donnelly introduction and ch 110
Donnelly, introduction and ch. 1
  • Human rights are not the same as abstract values, 11
    • “To have the right” significantly changes the relationship between rulers and ruled.
  • Human rights are not simply legal rights.
    • Example: LGBT community frequently appeals to human, not legal rights, 12
    • Legal rights are based on positive law.
donnelly introduction and ch 111
Donnelly, introduction and ch. 1
  • How do rights ‘work’?
    • A right is an entitlement. It is not simply a benefit or a desirable outcome.
    • Assertive exercise: to claim a right
    • Active respect: to consider a right
    • Objective enjoyment.
  • Human rights violations constitute a special class of injustice.
donnelly introduction and ch 112
Donnelly, introduction and ch. 1

Human rights and human nature

      • How can we defend human rights?
      • How can we justify human rights?
      • Why do those defenses (based on ethics or religion) of human rights sometimes fail?
  • How does being ‘human’ create rights? (Donnelly, p. 13).
  • Possible answers:
    • Human needs (rejected by Donnelly, p. 14)
    • Life in dignity: Man’s moral nature; prescriptive account of human possibility
what is essential human nature
What is essential human nature?
  • Physical needs
    • Derives a definition of human rights from the scientific study of what humans require for survival.
    • Weakness: neglects dignity and possibility.
  • Mental and moral needs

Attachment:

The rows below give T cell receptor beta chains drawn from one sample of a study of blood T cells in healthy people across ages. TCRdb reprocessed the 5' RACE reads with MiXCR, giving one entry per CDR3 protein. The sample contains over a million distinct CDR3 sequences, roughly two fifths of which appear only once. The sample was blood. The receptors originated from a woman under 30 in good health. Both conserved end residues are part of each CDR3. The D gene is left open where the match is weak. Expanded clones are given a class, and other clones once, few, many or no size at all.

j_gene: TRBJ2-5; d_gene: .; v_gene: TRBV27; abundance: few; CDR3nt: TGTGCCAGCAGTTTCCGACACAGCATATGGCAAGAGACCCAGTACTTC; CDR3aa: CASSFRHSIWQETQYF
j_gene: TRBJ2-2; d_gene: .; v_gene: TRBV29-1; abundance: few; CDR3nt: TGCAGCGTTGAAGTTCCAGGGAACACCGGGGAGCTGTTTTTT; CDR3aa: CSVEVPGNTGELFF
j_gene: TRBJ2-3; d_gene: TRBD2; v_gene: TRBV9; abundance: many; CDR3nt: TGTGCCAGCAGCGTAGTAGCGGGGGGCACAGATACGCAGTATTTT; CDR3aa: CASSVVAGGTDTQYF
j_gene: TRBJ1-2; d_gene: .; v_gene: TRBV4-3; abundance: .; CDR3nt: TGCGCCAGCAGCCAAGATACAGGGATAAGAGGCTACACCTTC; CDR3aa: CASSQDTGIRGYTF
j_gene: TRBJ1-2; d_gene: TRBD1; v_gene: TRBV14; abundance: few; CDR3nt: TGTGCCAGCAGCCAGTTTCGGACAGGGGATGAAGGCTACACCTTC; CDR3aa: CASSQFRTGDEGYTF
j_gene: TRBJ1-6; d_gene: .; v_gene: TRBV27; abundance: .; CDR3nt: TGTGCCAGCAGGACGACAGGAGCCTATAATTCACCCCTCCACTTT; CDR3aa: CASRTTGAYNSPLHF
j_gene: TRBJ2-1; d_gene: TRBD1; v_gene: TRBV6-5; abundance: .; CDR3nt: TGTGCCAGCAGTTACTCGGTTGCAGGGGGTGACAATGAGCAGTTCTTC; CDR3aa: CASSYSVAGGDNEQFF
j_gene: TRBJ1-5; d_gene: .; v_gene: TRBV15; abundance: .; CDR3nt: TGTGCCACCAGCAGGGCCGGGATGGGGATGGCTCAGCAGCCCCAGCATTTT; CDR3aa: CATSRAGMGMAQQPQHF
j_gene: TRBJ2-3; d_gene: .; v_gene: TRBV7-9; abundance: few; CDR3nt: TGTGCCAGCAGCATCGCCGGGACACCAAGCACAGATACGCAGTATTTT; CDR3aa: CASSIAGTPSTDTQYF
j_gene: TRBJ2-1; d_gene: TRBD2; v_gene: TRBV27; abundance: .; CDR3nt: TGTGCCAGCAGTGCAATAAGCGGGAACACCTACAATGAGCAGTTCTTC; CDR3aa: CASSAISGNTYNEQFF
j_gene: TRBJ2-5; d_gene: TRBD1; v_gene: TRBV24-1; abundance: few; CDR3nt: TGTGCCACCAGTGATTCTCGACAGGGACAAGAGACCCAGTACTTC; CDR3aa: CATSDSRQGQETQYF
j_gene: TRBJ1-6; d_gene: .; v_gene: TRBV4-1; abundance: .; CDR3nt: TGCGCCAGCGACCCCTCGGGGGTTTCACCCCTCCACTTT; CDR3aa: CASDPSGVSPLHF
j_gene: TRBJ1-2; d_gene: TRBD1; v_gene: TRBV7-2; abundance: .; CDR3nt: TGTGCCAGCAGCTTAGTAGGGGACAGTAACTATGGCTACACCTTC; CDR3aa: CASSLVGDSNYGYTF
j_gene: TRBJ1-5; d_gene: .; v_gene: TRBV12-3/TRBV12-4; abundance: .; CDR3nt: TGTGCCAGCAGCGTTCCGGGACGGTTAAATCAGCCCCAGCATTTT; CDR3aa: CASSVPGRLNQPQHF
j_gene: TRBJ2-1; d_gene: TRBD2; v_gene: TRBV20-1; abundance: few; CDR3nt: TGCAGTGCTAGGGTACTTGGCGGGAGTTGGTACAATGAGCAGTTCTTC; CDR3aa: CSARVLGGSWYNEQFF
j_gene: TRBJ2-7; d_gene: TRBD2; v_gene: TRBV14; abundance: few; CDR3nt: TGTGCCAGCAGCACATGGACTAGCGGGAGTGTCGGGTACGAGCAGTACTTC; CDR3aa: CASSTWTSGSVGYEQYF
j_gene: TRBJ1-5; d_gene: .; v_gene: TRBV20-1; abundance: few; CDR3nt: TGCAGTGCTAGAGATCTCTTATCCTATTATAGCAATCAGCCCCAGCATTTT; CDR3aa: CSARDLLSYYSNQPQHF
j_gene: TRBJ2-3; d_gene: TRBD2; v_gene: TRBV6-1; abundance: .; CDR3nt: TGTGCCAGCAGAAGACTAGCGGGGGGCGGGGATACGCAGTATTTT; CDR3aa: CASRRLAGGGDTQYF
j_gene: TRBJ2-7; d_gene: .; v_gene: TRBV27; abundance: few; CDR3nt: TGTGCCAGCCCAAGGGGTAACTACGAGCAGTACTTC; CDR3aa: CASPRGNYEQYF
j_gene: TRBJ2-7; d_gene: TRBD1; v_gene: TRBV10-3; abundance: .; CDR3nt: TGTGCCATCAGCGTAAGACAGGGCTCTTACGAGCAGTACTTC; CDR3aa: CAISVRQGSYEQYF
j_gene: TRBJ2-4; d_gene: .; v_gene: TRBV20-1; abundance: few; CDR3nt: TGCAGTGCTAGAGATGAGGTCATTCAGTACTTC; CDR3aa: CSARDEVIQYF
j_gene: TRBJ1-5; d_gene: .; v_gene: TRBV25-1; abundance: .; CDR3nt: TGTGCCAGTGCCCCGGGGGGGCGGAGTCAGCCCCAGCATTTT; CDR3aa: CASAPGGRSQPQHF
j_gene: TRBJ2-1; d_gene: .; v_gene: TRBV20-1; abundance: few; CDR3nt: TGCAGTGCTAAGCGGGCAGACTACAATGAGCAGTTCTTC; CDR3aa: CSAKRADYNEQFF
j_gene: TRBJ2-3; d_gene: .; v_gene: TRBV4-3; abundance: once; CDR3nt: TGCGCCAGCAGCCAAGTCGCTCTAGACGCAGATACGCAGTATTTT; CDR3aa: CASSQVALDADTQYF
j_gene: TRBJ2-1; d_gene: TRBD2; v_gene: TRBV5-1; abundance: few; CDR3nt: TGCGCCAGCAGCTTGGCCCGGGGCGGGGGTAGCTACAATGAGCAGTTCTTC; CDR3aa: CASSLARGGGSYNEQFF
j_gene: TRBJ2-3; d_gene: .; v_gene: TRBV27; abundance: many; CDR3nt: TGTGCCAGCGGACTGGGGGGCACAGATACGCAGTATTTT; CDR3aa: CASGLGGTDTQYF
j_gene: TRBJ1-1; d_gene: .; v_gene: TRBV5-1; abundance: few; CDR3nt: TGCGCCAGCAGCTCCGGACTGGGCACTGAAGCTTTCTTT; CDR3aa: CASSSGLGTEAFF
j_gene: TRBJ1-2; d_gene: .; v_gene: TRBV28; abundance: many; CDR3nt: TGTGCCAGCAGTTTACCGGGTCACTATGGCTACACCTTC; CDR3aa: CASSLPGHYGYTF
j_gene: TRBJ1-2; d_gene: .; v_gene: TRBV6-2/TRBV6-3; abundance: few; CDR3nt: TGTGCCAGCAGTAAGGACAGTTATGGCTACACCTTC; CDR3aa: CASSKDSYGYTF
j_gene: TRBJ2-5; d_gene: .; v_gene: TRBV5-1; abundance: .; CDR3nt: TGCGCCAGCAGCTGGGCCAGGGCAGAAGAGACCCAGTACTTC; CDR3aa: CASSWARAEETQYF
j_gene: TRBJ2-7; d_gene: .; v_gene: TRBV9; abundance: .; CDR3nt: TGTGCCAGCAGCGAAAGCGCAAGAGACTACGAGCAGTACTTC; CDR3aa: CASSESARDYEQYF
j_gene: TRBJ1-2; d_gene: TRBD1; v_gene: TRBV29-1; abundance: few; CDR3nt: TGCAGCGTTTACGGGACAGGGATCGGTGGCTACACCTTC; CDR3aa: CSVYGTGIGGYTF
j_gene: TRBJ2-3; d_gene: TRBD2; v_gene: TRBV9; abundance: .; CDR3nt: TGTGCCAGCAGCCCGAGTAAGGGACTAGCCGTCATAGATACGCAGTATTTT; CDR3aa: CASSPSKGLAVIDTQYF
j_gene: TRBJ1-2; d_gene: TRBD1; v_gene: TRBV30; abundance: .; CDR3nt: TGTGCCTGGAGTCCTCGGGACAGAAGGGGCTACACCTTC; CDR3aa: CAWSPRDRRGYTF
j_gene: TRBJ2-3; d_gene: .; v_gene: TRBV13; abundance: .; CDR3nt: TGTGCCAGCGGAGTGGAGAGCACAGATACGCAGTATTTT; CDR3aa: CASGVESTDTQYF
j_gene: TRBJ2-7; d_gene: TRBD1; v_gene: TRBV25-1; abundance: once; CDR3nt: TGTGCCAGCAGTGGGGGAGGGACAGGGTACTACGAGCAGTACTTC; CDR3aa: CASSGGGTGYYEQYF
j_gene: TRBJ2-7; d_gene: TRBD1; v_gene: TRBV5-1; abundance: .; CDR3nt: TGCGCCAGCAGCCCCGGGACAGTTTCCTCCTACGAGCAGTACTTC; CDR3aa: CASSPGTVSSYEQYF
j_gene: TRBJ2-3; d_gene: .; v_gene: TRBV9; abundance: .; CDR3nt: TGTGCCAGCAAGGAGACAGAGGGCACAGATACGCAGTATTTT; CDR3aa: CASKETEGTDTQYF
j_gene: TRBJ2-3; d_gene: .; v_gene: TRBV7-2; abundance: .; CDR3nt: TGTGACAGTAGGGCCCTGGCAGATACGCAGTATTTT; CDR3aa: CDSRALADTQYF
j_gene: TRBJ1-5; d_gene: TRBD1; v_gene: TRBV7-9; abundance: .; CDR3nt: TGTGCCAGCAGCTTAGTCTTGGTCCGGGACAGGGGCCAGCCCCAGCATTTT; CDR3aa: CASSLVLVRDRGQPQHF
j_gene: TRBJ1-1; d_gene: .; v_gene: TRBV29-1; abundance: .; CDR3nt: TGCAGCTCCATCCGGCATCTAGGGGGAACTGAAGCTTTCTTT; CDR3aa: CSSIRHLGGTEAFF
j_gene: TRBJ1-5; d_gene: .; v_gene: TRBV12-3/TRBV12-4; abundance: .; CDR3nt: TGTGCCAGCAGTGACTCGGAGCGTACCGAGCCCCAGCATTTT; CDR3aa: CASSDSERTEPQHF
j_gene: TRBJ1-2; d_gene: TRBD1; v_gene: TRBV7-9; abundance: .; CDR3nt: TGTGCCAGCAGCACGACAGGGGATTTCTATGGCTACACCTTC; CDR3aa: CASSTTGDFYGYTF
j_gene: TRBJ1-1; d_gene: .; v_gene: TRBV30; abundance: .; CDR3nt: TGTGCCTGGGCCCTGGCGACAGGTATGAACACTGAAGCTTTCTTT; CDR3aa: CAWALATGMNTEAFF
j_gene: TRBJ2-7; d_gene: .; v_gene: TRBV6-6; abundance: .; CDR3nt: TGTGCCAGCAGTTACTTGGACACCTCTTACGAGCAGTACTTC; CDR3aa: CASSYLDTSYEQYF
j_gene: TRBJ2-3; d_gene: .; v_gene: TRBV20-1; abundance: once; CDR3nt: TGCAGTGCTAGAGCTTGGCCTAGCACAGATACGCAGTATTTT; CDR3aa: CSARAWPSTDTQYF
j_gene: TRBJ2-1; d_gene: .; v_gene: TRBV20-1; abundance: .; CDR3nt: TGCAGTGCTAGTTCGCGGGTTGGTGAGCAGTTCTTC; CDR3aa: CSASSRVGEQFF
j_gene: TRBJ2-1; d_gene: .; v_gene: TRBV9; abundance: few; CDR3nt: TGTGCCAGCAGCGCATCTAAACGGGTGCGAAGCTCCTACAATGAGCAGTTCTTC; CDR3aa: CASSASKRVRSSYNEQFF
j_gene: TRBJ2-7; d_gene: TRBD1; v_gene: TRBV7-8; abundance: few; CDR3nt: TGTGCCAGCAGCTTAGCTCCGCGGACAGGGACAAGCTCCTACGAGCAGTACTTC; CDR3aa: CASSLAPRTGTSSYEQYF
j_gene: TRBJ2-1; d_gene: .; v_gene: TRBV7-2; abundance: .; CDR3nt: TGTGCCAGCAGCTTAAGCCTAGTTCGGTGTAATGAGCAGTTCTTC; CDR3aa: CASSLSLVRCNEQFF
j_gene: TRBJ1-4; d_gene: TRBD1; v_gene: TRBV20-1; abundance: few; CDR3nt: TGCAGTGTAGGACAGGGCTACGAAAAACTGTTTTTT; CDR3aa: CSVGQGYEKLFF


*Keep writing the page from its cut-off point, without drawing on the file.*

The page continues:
• Shifts attention away from what we are now to what we could be in the future.
    • Weakness: No agreement on human nature and possibilities.
  • Capacity to suffer and feel compassion
    • Shifts attention away from being human to issues of suffering and compassion.
    • Weakness: Focus on pain, rather than human possibility.
human possibility
Human possibility
  • Donnelly: “Human nature is a social project and more than a presocial given.”
  • “Treat a person like a human being and you will get a human being” (Donnelly, p. 15).
  • Rights constitute individuals (not communities).
  • Rights construct free and equal citizens.
from human nature to specific rights
From human nature to specific rights
  • What is the content and essence of human nature? (Donnelly, p. 16/17)
    • Ultimately, these philosophical theories will always be contentious (because they are based on assumptions).
    • However, we have a remarkable normative consensus on the content of rights (expressed in the UDHR).
  • A lack of foundations is not necessarily damaging to the idea of human rights.
the universal declaration model
The Universal Declaration Model
  • A Global Consensus?
  • 30 min video on the creation of the Universal Declaration of Human Rights, 1948
  • Donnelly, chapter 2: Rights are
    • Universal and Individual (p. 23-27)
    • Indivisible (p. 27-33)
    • States have the exclusive responsibility to implement human rights at home (p. 33-37).
what you should know
What you should know
  • What are human rights?
  • Where do human rights come from (normative and empirical)?
  • What are some justifications for upholding human rights?
  • What are contemporary challenges to the global human rights movement?
  • What is the Universal Declaration of Human Rights?